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Edvard
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« Reply #60 on: October 27, 2008, 03:33:57 PM »

Ugh, I can't stand longhand writing style. Might be fast to write in, but it's darn hard to read sometimes... one would suppose I'm good at reading it since I work at post.dk, manually typing in the receiver for letters the OCR system can't handle. But it's more a matter of pattern recognition than actually reading the darn crud smiley

No, I mean have the captcha text in cursive (er... "longhand"). Especially if one used different script styles for each captcha.
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Deozaan
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« Reply #61 on: October 27, 2008, 03:40:37 PM »

(And a more polite time, too. It's very weird to hear people talking on the phone in the public restroom while taking a dump.)
I hate working in phone support and hearing the customer use & flush the toilet while talking to me...  Sick
Please tell me that this is not true  ohmy

It doesn't happen that often, but it has happened to me personally multiple times.
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Darwin
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« Reply #62 on: October 27, 2008, 04:03:08 PM »

It doesn't happen that often, but it has happened to me personally multiple times.

I don't feel so good... I need to sit down (Darwin sits very still with his head in his hands).

Disturbing  ohmy
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CWuestefeld
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« Reply #63 on: October 27, 2008, 04:13:08 PM »

I need to sit down (Darwin sits very still with his head in his hands).

Ummmm... what are you sitting on?
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Darwin
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« Reply #64 on: October 27, 2008, 04:17:32 PM »

Ummmm... what are you sitting on?

Why the bog, of course! Was there any ever doubt?  Grin

Seriously, I had considered the possibility that someone might make that deductive leap from what I wrote but forgot to (smirk) 'clean it up' to remove the allusion...

FWIW, I'm actually sitting on my duff... It's comfortably positioned on an ergonomic leather covered office chair!
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40hz
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« Reply #65 on: October 27, 2008, 06:26:32 PM »

Ugh, I can't stand longhand writing style. Might be fast to write in, but it's darn hard to read sometimes... one would suppose I'm good at reading it since I work at post.dk, manually typing in the receiver for letters the OCR system can't handle. But it's more a matter of pattern recognition than actually reading the darn crud smiley

I think one of the reasons you can call it "darn crud" is because people now write so seldomly that their penmanship suffers from the lack of practice. There was a time not so very long ago when being able to write "in a fair hand" was considered a necessary accomplishment for anyone who professed to have an education.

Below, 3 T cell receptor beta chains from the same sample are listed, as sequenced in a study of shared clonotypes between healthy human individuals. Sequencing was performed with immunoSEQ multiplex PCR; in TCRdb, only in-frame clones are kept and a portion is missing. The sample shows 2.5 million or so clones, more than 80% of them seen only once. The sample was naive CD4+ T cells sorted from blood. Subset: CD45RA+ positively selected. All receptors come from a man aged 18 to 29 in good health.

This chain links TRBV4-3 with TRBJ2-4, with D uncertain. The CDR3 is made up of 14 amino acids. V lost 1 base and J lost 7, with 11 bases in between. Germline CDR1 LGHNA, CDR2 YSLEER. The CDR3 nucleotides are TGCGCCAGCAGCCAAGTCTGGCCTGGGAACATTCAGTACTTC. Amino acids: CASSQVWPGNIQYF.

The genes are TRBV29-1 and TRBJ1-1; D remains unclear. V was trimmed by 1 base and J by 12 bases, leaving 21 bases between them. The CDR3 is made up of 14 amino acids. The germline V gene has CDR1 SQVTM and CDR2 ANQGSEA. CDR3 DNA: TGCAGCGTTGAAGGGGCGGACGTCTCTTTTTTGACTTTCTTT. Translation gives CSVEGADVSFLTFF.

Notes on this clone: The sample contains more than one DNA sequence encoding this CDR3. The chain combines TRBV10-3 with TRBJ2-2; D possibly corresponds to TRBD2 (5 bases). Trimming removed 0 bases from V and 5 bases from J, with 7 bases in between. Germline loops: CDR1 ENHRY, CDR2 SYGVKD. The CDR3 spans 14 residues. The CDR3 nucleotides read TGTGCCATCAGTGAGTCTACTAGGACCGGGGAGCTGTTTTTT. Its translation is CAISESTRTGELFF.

My grandparents had beautifully legible and gracious handwriting right up until the day they died - and both were well into their 70s when that happened. I myself used to have a good 'pen hand' that earned me a lot of compliments. But after the last 15 years of virtually nothing but keyboards, I now find I can sometimes barely read a note I wrote a week earlier. And that is especially true if it was written in a hurry.

Sad really, when you think about it. Cry
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Darwin
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« Reply #66 on: October 27, 2008, 09:54:50 PM »

Try walking into a first or second university classroom to administer a test and realizing that there are a few students who don't know how to read the face of an analogue clock!
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f0dder
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« Reply #67 on: October 28, 2008, 12:38:42 AM »

Ugh, I can't stand longhand writing style. Might be fast to write in, but it's darn hard to read sometimes... one would suppose I'm good at reading it since I work at post.dk, manually typing in the receiver for letters the OCR system can't handle. But it's more a matter of pattern recognition than actually reading the darn crud smiley
I think one of the reasons you can call it "darn crud" is because people now write so seldomly that their penmanship suffers from the lack of practice. There was a time not so very long ago when being able to write "in a fair hand" was considered a necessary accomplishment for anyone who professed to have an education.
Nah, it's longhand/cursive itself. Sure, some people write (a lot!) more incomprehensible than other, but in general I find it ugly and harder to read than normal writing.
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Darwin